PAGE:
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Credit card companies face competing state laws over gun store code

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As of July 1, a California law requires credit card networks to give banks a code to track purchases at gun stores. On the same day, Georgia, Iowa, Tennessee and Wyoming have laws taking effect that block the use of a gun shop code in those states.

Merchant category codes are meant to provide a global standard for financial transactions. But this reaction to a code for gun stores is anything but standardized.

“This is an effort to use the private sector to do an end run around the prohibition on the federal government’s building of a registry of gun owners,” Illinois gun shop owner Dan Eldridge told The Associated Press.

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Merchant category codes (MCC) are used wherever people shop. Swipe a card at an antique store? That’s MCC 5932. Charge a visit to the dentist? That’s MCC 8021. According to Visa’s merchant data standards manual, guns and ammunition shops will sport MCC 5723. 

“What we’re advocating for with this code is closing one of those exemptions where the gun industry is not treated like every other business, even though it should be,” said Hudson Munoz, the executive director of Guns Down America.

The four-digit code came about in 2022 after the International Organization for Standardization (ISO) voted to add the unique ID. Credit card companies had been pushing back on it for years but the big ones appeared ready to accept the global standard. 

Then came the lawmakers. Seventeen states have passed measures prohibiting or limiting the use of a gun store code, while California, Colorado and New York are in the process of requiring it.  

At this point, California’s law simply requires credit card companies to provide the four-digit code to banks. California banks have until May 1, 2025, to decide which of their business clients are guns-and-ammunition shops and assign this code to them.

While Eldridge’s Illinois store is not yet impacted, Illinois’ attorney general has come out in support of the merchant code. 

“How is an operation that crosses state lines, say a big box store or a chain of retailers, how are they supposed to comply with colliding state laws,” Eldridge questioned. “I don’t know how you do that.”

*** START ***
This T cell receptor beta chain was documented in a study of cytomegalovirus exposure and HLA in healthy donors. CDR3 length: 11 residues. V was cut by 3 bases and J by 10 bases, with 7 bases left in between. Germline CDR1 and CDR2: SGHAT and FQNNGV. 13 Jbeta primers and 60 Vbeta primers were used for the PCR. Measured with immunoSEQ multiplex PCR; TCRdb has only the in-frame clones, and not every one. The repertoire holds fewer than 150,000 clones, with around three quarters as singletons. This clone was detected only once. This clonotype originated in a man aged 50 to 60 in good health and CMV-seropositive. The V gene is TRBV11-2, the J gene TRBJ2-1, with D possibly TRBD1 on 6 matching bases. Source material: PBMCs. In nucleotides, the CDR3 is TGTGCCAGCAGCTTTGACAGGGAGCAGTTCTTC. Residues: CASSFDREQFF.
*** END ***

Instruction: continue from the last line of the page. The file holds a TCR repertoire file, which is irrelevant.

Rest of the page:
Straight Arrow News reached out to Visa, Mastercard and American Express to ask how they plan to abide by these competing state laws. 

“We will only require use of the MCC where required by law. We are committed to complying with local legal requirements,” Mastercard told SAN in a statement.

Last year, Visa said, “These legislative actions disrupt the intent of global standards and create significant confusion and legal uncertainty in the payments ecosystem.”

Advocates for the merchant code hope banks can use it to flag suspicious buying behavior ahead of a mass shooting. 

Guns Down America said in 2016, the Pulse nightclub shooter, who killed 49 people in Orlando, Florida, charged $26,000 on credit cards to buy guns and ammo in a 12-day span. In 2017, the Las Vegas shooter who killed 60 at a country music festival charged $94,000 on credit cards to buy guns and ammo over a 12-month period.

“Our hope and belief is that because of that oversight, we’ll see a decline in active shooter situations, and we’ll see the banking system closing its door to gun traffickers,” Munoz said.

But those against the code see it as a way to target law-abiding gun buyers. 

“This is a normal, protected, lawful activity,” Eldridge said. “And to carve it out as something that needs to be identified and data-mined for evil really sets a very bad tone for how gun ownership, lawful gun ownership, is viewed, while simultaneously adding zero predictive value in its stated purpose of detecting patterns that the mass shooters may engage in.”

The code would not reveal to banks and credit cards what a person buys, only where they buy it. There’s no set standard for flagging what would be considered suspicious behavior.

For his part, Eldridge has put an ATM in his store for customers who’d prefer to pay in cash.